Header 1

Our future, our universe, and other weighty topics

Wednesday, April 18, 2018

We Need Philosophy, But Do We Need Philosophy PhDs?

Philosophy is a very good and necessary thing for any civilization. It is untrue that we do not need philosophy because we have scientists to guide us to the truth. For one thing, a large part of philosophy is ethics, and science is a morally neutral thing that gives no guidance in regard to ethics. For another thing, what is taught by scientists is often a mixture of fact, dogma, and speculations. In many cases the dogma consists of ideas that are not proven, but which have simply become popular in scientific communities. In such cases it is extremely useful to have a philosophical thinker around, regardless of whether such a person has any philosophy credentials. A philosophical thinker can act as a kind of referee or watchdog, alerting the public when scientists are making truth claims that they have not proven by observations or experiments.

Then there is the fact that our scientists are fond of saying that large classes of statements are forbidden to their kind, such as statements about the existence of the supernatural or some higher power. Since so many scientists are taking “hands off” attitudes towards such things, we need non-scientists such as philosophers to help us sort out the logic or lack of logic about truth claims in such an area, and to help sort out whether the evidence is sufficient to warrant beliefs about the supernatural.

The very idea that philosophy and science are completely separate things is erroneous, in the sense that scientists will often engage in philosophical activity as part of their jobs. For example, when a physicist starts speculating about a multiverse, he has strayed into metaphysics. It is appropriate at such times for a philosopher to comment on whether good metaphysics is going on, or poor metaphysics. And when scientists start spouting metaphysics, they sometimes spout the worst kind of metaphysics (violating the philosophical principle of Occam's Razor in the worst way). To give another example, when a scientist starts saying “This type of statement is forbidden to a scientist,” he has strayed outside of science itself into what is known as philosophy of science. At such point we need philosophers of science to give input on whether the scientist's statement is an appropriate rule.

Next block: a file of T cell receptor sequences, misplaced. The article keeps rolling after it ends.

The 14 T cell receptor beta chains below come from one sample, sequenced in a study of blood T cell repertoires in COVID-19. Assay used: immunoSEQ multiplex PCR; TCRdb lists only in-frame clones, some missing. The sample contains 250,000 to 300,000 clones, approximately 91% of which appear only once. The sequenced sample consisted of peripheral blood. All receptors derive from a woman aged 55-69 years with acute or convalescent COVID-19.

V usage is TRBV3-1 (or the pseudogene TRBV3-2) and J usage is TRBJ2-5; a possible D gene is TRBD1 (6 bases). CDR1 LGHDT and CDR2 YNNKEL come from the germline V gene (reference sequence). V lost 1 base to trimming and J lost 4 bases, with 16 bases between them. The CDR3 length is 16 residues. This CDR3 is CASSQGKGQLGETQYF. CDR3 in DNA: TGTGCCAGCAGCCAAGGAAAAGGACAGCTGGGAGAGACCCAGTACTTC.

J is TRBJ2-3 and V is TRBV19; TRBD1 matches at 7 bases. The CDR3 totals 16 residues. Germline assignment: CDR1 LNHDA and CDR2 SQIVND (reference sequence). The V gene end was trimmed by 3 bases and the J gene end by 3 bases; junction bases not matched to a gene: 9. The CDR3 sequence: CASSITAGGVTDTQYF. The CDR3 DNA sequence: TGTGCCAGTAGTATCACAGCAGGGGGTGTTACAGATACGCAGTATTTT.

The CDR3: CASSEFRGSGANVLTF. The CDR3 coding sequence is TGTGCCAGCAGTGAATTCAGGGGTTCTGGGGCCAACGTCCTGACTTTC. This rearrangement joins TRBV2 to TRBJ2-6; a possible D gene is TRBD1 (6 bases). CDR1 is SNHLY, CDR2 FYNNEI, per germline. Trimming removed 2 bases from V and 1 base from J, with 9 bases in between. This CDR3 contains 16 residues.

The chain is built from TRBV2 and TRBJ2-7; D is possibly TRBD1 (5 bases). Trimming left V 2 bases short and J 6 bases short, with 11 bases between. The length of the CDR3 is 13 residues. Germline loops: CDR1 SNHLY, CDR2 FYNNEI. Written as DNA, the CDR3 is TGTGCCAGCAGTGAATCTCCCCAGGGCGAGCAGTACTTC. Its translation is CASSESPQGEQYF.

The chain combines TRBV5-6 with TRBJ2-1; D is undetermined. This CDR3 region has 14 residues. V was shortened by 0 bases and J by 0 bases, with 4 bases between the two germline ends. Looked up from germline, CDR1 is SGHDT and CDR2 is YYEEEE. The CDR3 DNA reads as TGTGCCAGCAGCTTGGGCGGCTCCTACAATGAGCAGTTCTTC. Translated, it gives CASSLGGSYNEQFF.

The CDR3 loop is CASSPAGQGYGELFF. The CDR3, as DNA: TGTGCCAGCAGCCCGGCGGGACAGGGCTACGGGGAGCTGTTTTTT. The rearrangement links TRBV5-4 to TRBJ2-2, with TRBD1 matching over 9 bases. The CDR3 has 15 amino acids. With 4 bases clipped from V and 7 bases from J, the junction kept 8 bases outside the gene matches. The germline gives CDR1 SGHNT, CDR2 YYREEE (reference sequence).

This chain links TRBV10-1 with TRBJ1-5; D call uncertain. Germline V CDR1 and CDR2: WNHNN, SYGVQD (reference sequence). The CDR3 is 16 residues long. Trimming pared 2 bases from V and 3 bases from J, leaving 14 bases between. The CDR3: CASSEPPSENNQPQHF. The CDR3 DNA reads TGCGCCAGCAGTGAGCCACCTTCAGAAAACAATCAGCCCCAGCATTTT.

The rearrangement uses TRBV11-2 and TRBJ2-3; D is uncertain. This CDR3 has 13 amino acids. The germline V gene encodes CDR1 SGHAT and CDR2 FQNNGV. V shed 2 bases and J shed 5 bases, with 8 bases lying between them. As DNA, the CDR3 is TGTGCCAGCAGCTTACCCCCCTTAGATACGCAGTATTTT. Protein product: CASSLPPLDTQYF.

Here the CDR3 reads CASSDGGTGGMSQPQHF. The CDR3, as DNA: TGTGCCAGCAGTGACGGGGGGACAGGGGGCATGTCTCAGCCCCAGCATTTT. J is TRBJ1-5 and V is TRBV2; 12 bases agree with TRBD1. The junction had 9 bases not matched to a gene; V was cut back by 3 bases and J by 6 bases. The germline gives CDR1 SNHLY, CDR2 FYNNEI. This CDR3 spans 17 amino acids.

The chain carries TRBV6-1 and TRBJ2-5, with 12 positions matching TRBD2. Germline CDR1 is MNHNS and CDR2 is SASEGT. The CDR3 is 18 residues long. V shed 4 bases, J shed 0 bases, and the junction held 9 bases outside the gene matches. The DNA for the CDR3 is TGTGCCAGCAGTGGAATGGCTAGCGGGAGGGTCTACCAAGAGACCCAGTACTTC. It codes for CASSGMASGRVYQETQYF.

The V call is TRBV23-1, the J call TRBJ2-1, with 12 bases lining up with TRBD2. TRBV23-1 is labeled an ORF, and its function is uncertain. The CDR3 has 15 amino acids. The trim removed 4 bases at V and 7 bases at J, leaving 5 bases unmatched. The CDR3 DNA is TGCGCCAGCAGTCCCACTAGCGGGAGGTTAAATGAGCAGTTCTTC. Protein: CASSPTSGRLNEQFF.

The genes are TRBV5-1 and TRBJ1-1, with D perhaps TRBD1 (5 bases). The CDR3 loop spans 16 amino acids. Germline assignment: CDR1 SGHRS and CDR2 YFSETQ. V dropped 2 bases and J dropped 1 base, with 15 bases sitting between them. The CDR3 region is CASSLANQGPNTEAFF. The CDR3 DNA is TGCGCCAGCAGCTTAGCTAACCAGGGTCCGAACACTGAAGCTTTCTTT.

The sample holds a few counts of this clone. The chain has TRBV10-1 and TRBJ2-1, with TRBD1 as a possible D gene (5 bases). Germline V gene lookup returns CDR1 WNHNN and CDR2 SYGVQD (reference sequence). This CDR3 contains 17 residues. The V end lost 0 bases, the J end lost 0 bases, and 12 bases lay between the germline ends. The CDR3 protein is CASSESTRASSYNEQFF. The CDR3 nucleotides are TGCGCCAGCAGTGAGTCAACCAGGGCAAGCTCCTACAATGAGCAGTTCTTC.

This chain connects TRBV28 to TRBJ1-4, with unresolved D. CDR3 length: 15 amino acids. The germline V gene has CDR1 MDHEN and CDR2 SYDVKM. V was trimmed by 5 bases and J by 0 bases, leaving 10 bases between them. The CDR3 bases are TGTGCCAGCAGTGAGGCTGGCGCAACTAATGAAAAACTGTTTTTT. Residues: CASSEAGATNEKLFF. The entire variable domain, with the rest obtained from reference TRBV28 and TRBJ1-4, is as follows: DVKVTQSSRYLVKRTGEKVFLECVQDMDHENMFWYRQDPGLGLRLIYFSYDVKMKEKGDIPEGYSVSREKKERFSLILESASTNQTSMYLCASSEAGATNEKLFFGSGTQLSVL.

So philosophy is very necessary indeed. And philosophy is still a good subject to be taught as an undergraduate major. For a large fraction of employers, a bachelor's degree is today largely a screening device, mainly serving the purpose of showing that a student is smart enough (and has sufficient writing and thinking skills) to pass a four-year program of study. There are countless employers who will hire any new college graduate with a good GPA, and many of them don't particularly care whether you have a degree in philosophy or French literature or history. Such employers often require employees to use skills they can only learn at their company.

But what about graduate programs in philosophy? Do we have any great need for philosophy PhDs? There is no tremendous need for people to have doctoral degrees in philosophy, and we could certainly get along with far fewer philosophy PhDs. Consider the literary output of a typical academic philosopher. Such a person will largely write for philosophy journals that almost no one reads. A typical philosophy journal will have its content behind a paywall, meaning there will be few Internet readers. And you probably won't be able to read the journal at your local library. 

You can get an idea of the small readership of philosophy papers by going to the website Philpapers.org, which allows you to see the abstracts of a vast number of philosophy papers. If you look at the full abstract for a paper, you will see a graph showing how many people have downloaded the paper. A typical result will be maybe two downloads a month.